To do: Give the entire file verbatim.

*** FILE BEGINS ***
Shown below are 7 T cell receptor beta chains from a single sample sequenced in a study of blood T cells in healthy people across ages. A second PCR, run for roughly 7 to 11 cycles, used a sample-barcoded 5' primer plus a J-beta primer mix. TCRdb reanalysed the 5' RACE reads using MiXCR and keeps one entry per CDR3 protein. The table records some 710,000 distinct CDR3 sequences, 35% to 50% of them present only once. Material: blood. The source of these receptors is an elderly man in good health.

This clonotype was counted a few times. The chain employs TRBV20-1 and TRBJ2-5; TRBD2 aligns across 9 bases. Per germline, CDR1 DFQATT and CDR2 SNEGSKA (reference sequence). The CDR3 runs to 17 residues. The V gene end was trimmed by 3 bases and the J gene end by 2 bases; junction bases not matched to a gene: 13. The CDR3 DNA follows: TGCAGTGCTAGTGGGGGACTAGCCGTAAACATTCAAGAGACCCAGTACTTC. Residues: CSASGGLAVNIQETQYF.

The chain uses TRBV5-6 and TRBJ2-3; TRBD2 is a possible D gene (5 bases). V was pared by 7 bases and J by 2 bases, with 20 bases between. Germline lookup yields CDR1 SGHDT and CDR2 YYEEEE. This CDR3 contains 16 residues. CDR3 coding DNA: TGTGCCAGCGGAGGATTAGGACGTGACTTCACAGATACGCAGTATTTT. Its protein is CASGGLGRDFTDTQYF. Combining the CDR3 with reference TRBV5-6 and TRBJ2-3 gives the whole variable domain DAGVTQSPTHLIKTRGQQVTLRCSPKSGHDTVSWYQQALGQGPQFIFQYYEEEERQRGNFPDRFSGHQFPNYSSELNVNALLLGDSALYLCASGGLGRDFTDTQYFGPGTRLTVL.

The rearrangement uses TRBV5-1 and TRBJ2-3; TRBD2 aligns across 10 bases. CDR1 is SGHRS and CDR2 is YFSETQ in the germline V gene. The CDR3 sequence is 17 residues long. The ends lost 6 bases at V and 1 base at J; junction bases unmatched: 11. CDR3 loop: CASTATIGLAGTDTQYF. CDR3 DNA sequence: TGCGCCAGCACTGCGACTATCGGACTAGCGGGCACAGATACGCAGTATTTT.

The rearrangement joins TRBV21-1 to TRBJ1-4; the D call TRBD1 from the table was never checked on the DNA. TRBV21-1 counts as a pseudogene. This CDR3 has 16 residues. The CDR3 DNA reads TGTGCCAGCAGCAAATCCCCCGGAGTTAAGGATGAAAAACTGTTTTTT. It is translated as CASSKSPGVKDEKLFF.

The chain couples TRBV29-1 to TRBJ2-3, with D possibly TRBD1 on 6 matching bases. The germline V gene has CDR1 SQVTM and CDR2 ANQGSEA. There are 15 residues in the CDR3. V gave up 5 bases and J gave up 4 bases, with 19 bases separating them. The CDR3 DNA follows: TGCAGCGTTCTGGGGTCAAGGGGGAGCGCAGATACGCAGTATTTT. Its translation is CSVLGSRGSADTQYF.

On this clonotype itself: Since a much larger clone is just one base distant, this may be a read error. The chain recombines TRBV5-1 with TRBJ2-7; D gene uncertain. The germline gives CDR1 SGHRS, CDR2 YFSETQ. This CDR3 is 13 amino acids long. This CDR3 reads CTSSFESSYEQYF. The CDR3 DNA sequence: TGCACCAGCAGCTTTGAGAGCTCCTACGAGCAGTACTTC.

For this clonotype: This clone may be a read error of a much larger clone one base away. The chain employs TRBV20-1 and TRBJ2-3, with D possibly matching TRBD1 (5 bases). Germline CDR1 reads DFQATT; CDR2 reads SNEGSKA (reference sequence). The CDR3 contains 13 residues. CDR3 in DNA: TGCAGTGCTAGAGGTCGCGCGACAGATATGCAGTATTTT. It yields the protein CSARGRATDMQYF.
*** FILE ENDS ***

Shown below are 7 T cell receptor beta chains from a single sample sequenced in a study of blood T cells in healthy people across ages. A second PCR, run for roughly 7 to 11 cycles, used a sample-barcoded 5' primer plus a J-beta primer mix. TCRdb reanalysed the 5' RACE reads using MiXCR and keeps one entry per CDR3 protein. The table records some 710,000 distinct CDR3 sequences, 35% to 50% of them present only once. Material: blood. The source of these receptors is an elderly man in good health.

This clonotype was counted a few times. The chain employs TRBV20-1 and TRBJ2-5; TRBD2 aligns across 9 bases. Per germline, CDR1 DFQATT and CDR2 SNEGSKA (reference sequence). The CDR3 runs to 17 residues. The V gene end was trimmed by 3 bases and the J gene end by 2 bases; junction bases not matched to a gene: 13. The CDR3 DNA follows: TGCAGTGCTAGTGGGGGACTAGCCGTAAACATTCAAGAGACCCAGTACTTC. Residues: CSASGGLAVNIQETQYF.

The chain uses TRBV5-6 and TRBJ2-3; TRBD2 is a possible D gene (5 bases). V was pared by 7 bases and J by 2 bases, with 20 bases between. Germline lookup yields CDR1 SGHDT and CDR2 YYEEEE. This CDR3 contains 16 residues. CDR3 coding DNA: TGTGCCAGCGGAGGATTAGGACGTGACTTCACAGATACGCAGTATTTT. Its protein is CASGGLGRDFTDTQYF. Combining the CDR3 with reference TRBV5-6 and TRBJ2-3 gives the whole variable domain DAGVTQSPTHLIKTRGQQVTLRCSPKSGHDTVSWYQQALGQGPQFIFQYYEEEERQRGNFPDRFSGHQFPNYSSELNVNALLLGDSALYLCASGGLGRDFTDTQYFGPGTRLTVL.

The rearrangement uses TRBV5-1 and TRBJ2-3; TRBD2 aligns across 10 bases. CDR1 is SGHRS and CDR2 is YFSETQ in the germline V gene. The CDR3 sequence is 17 residues long. The ends lost 6 bases at V and 1 base at J; junction bases unmatched: 11. CDR3 loop: CASTATIGLAGTDTQYF. CDR3 DNA sequence: TGCGCCAGCACTGCGACTATCGGACTAGCGGGCACAGATACGCAGTATTTT.

The rearrangement joins TRBV21-1 to TRBJ1-4; the D call TRBD1 from the table was never checked on the DNA. TRBV21-1 counts as a pseudogene. This CDR3 has 16 residues. The CDR3 DNA reads TGTGCCAGCAGCAAATCCCCCGGAGTTAAGGATGAAAAACTGTTTTTT. It is translated as CASSKSPGVKDEKLFF.

The chain couples TRBV29-1 to TRBJ2-3, with D possibly TRBD1 on 6 matching bases. The germline V gene has CDR1 SQVTM and CDR2 ANQGSEA. There are 15 residues in the CDR3. V gave up 5 bases and J gave up 4 bases, with 19 bases separating them. The CDR3 DNA follows: TGCAGCGTTCTGGGGTCAAGGGGGAGCGCAGATACGCAGTATTTT. Its translation is CSVLGSRGSADTQYF.

On this clonotype itself: Since a much larger clone is just one base distant, this may be a read error. The chain recombines TRBV5-1 with TRBJ2-7; D gene uncertain. The germline gives CDR1 SGHRS, CDR2 YFSETQ. This CDR3 is 13 amino acids long. This CDR3 reads CTSSFESSYEQYF. The CDR3 DNA sequence: TGCACCAGCAGCTTTGAGAGCTCCTACGAGCAGTACTTC.

For this clonotype: This clone may be a read error of a much larger clone one base away. The chain employs TRBV20-1 and TRBJ2-3, with D possibly matching TRBD1 (5 bases). Germline CDR1 reads DFQATT; CDR2 reads SNEGSKA (reference sequence). The CDR3 contains 13 residues. CDR3 in DNA: TGCAGTGCTAGAGGTCGCGCGACAGATATGCAGTATTTT. It yields the protein CSARGRATDMQYF.